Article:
A man walks past the charging bull statue near the New York Stock Exchange. Mandel Ngan | AFP | Getty Images Futures contracts tied to the major U.S. stock indexes rose at the start of the overnight session Sunday evening after the S&P 500 notched its best week since February, as well as a new
A man walks past the charging bull statue near the New York Stock Exchange.
Mandel Ngan | AFP | Getty Images
Futures contracts tied to the major U.S. stock indexes rose at the start of the overnight session Sunday evening after the S&P 500 notched its best week since February, as well as a new record, on Friday.
Stocks posted their best week in months on Friday as investors grew more relaxed about inflation, seeing the current price acceleration in the U.S. not as a sustained economic threat, but as a temporary uptick.
The S&P 500 ended Friday at a closing record high of 4,280.70, while the Dow rose 237.02 points and sits less than 2% from its record. While the Nasdaq Composite closed just lower on Friday, it added 2.35% for the week, its best since April 9 and is up 4.45% for the month of June.
The weekly gains came even after the Commerce Department reported that its inflation indicator rose 3.4% in May, the fastest increase since the early 1990s.
Spikes in the core personal consumption expenditures price index can cause heartburn for investors since the Federal Reserve likes to watch it for signs of inflation. Still, the rise actually undershot what economists polled by Dow Jones had forecast and reinforced for investors that the economy-wide price increases are likely to be transient and manageable.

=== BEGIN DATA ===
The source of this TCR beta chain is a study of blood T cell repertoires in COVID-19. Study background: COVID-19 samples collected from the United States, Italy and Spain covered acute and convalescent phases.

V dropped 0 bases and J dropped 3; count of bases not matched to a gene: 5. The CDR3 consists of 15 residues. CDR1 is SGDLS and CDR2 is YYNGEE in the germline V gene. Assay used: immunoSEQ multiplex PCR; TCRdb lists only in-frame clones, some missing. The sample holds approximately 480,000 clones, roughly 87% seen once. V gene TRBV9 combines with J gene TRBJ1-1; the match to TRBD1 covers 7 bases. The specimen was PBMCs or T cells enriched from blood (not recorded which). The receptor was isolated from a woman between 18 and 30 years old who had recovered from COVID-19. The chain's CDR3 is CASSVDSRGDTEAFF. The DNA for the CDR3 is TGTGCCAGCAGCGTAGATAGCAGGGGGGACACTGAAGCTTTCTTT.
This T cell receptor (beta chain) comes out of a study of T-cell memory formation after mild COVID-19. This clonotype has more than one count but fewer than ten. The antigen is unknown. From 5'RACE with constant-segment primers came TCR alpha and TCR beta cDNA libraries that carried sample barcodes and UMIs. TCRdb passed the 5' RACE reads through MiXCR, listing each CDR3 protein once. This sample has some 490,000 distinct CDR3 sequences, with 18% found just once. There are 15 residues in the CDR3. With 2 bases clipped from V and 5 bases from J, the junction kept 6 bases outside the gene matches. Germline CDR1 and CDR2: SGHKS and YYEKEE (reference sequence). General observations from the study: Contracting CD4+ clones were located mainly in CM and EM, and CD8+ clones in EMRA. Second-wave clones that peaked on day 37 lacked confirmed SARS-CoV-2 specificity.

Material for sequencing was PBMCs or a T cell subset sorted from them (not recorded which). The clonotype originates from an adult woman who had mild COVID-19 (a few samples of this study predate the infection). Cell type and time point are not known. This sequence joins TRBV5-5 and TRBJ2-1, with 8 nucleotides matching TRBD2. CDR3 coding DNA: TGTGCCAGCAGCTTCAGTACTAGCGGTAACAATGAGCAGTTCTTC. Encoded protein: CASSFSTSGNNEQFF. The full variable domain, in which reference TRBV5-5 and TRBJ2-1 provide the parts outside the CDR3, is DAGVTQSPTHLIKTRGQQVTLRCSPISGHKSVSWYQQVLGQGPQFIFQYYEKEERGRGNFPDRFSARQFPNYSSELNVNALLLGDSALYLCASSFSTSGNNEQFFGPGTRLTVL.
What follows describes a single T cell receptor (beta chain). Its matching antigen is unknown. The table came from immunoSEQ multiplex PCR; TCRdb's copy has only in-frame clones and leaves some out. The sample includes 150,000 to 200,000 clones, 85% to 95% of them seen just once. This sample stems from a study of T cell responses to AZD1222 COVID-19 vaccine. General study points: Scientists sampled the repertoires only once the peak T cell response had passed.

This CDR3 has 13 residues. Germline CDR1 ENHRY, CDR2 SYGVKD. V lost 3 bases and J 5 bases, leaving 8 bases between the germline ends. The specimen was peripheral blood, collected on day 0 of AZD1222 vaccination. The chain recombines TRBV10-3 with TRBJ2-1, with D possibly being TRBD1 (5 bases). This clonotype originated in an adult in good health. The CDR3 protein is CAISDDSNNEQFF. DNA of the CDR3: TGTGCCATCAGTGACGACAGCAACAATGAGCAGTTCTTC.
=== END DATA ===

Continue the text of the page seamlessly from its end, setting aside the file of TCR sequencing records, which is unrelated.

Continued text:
The next major piece of economic data is the June jobs report, which the Labor Department is scheduled to publish on Friday.
Economists are expecting that nonfarm payrolls increased by 683,000 in June. While such a robust reading would top the 559,000 in May, it would still be below the 1 million some had hoped a recovering U.S. economy could post as it emerged from the Covid-19 crisis.
Investors will also pore over the June report for any signs of wage inflation as employers struggle to find workers to fill job openings and pandemic-era jobless benefits taper off in some states.
A massive, bipartisan infrastructure deal appeared revitalized as of Sunday evening after President Joe Biden clarified on Saturday that he doesn’t plan to veto the legislation if it comes without a separate reconciliation bill favored by Democrats.
The president, flanked by a bipartisan group of senators, declared on Thursday that the group had reached a multibillion-dollar deal to improve the nation’s roads, bridges, waterways and broadband after weeks of negotiation. Democrats have been pushing for a second bill that would include funding for issues like climate change, child care, health care and education.
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